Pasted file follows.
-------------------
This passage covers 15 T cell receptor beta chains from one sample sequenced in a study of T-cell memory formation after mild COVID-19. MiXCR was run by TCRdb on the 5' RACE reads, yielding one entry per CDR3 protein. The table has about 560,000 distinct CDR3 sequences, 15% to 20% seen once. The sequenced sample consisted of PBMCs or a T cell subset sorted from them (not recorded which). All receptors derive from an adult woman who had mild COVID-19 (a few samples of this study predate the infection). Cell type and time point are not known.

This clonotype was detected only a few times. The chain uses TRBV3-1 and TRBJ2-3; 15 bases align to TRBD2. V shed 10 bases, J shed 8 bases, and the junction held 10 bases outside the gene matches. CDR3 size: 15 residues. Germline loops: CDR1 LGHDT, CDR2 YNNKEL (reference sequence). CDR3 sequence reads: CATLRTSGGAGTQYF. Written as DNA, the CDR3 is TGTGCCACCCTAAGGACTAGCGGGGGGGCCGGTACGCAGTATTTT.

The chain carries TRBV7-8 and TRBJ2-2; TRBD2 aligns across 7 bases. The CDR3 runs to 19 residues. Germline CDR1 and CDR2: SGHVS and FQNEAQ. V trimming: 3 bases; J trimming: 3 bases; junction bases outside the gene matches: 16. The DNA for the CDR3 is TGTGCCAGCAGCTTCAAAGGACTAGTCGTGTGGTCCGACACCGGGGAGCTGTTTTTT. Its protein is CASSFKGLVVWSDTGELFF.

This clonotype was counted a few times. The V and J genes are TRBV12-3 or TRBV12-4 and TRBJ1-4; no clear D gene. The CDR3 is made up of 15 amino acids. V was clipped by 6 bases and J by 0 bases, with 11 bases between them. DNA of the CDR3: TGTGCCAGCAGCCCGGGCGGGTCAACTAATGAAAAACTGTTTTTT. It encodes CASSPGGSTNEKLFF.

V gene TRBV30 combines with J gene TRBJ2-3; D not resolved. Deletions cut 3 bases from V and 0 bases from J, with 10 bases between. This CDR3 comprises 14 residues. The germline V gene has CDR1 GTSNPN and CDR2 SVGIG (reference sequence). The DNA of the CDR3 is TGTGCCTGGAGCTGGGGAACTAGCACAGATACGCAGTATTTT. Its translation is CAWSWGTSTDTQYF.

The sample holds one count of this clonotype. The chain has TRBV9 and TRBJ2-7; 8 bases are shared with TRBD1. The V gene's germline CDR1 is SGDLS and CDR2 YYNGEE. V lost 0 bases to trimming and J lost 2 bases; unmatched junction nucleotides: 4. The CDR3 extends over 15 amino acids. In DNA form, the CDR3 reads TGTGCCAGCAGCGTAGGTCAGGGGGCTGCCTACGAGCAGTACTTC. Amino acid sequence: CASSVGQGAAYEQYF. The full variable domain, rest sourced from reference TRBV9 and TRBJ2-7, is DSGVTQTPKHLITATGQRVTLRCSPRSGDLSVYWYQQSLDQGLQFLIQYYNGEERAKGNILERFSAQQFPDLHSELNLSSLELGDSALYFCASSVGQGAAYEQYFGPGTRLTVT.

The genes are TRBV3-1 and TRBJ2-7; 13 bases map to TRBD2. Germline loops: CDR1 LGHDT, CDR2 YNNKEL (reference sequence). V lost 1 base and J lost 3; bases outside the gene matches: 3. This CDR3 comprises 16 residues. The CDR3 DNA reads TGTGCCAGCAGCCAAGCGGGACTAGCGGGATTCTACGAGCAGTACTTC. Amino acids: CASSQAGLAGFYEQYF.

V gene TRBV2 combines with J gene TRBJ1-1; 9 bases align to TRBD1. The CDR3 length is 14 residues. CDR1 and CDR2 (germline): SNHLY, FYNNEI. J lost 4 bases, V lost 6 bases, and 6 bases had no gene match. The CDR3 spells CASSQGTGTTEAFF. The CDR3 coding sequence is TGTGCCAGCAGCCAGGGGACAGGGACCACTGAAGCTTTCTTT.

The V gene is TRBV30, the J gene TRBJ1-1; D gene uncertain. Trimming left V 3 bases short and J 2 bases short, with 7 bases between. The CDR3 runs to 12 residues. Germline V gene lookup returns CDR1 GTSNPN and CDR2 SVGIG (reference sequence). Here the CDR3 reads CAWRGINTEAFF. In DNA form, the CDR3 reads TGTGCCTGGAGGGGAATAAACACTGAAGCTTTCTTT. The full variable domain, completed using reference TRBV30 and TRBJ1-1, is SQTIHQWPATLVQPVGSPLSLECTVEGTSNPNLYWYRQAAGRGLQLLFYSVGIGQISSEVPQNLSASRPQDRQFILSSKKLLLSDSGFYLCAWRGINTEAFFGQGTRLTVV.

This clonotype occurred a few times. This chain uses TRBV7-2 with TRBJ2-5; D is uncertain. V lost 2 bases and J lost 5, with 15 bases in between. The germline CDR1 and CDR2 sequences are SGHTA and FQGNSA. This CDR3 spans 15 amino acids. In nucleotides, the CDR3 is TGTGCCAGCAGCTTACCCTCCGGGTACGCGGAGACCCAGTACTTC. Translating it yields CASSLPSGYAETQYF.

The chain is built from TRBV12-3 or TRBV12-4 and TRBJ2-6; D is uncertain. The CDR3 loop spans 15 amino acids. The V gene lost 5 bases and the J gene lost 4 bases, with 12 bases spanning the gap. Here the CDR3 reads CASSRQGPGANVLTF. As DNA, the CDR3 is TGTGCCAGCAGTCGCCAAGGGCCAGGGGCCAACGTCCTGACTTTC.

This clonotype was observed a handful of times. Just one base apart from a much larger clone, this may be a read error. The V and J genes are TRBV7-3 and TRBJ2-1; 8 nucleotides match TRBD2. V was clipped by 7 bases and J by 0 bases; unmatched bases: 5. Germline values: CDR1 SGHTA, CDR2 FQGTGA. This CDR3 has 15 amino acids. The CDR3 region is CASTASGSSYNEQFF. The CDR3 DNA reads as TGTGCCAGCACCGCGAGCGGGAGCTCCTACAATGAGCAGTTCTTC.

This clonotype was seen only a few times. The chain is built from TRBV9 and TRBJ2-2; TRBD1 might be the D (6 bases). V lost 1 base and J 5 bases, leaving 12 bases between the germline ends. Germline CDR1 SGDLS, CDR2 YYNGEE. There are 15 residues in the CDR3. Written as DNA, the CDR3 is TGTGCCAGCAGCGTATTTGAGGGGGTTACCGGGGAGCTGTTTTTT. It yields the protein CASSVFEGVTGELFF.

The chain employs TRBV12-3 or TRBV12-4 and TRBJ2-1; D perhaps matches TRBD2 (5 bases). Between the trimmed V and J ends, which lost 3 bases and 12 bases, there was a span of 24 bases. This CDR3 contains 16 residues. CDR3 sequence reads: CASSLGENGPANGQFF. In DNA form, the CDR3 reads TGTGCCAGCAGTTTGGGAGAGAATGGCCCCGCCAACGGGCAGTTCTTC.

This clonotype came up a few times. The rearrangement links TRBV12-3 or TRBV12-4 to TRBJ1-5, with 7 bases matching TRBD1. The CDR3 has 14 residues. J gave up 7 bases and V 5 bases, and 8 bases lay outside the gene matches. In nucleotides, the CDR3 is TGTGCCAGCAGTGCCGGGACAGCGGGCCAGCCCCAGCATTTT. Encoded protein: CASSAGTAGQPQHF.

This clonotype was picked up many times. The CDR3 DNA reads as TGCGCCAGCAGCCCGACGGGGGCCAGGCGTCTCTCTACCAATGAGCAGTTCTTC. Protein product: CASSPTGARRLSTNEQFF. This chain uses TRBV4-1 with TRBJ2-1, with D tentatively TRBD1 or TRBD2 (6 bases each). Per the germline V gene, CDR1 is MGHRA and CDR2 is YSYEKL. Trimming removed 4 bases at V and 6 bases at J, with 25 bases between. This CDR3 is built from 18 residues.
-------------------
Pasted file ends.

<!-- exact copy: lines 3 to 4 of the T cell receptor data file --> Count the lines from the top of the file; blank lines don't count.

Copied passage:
The chain carries TRBV7-8 and TRBJ2-2; TRBD2 aligns across 7 bases. The CDR3 runs to 19 residues. Germline CDR1 and CDR2: SGHVS and FQNEAQ. V trimming: 3 bases; J trimming: 3 bases; junction bases outside the gene matches: 16. The DNA for the CDR3 is TGTGCCAGCAGCTTCAAAGGACTAGTCGTGTGGTCCGACACCGGGGAGCTGTTTTTT. Its protein is CASSFKGLVVWSDTGELFF.

This clonotype was counted a few times. The V and J genes are TRBV12-3 or TRBV12-4 and TRBJ1-4; no clear D gene. The CDR3 is made up of 15 amino acids. V was clipped by 6 bases and J by 0 bases, with 11 bases between them. DNA of the CDR3: TGTGCCAGCAGCCCGGGCGGGTCAACTAATGAAAAACTGTTTTTT. It encodes CASSPGGSTNEKLFF.